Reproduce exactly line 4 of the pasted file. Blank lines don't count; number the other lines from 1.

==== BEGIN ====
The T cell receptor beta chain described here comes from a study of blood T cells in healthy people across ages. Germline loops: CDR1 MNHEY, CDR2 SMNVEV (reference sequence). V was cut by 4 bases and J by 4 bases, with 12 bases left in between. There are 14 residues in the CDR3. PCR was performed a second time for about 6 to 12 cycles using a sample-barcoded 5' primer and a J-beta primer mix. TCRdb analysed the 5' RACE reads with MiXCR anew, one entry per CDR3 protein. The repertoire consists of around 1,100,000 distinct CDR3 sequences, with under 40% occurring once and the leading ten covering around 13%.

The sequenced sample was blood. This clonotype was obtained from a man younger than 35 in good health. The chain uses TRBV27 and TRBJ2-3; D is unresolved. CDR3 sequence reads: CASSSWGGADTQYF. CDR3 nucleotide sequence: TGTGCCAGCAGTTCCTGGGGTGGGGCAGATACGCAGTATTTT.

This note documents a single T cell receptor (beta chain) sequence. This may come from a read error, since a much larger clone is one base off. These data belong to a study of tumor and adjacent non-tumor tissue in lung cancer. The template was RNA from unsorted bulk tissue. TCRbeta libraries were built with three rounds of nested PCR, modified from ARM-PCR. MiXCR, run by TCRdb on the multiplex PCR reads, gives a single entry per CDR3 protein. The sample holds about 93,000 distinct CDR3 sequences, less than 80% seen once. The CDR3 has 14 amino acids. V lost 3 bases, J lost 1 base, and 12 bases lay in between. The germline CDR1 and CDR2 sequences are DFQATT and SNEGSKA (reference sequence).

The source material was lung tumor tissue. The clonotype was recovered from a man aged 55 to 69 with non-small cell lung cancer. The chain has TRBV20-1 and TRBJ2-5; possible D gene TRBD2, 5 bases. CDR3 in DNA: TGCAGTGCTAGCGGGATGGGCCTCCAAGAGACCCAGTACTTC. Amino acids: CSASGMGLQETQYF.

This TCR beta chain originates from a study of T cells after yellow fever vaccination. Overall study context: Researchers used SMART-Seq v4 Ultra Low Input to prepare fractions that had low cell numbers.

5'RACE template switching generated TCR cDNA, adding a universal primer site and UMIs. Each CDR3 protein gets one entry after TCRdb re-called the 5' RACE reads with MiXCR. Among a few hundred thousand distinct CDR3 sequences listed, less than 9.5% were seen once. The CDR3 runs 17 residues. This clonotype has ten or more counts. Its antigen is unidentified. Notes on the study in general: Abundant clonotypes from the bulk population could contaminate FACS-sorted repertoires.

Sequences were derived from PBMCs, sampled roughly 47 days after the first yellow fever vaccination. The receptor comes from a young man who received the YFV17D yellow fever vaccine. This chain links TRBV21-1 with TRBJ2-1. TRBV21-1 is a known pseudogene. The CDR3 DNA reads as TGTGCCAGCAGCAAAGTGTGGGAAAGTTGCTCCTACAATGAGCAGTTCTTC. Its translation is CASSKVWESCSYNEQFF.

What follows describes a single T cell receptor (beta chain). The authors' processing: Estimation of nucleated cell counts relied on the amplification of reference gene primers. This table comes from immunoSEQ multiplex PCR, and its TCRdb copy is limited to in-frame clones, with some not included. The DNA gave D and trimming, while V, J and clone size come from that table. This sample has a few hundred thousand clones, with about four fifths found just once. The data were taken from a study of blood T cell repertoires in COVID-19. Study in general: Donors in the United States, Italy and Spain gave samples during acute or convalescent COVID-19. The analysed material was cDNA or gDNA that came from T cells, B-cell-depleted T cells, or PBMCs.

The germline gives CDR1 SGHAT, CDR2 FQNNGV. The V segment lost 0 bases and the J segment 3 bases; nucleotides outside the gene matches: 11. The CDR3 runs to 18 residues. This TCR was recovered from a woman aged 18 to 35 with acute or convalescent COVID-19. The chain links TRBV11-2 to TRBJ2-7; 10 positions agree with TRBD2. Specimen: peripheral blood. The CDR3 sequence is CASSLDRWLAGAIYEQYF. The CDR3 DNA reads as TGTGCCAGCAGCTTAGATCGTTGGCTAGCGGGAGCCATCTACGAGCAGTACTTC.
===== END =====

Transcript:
The source material was lung tumor tissue. The clonotype was recovered from a man aged 55 to 69 with non-small cell lung cancer. The chain has TRBV20-1 and TRBJ2-5; possible D gene TRBD2, 5 bases. CDR3 in DNA: TGCAGTGCTAGCGGGATGGGCCTCCAAGAGACCCAGTACTTC. Amino acids: CSASGMGLQETQYF.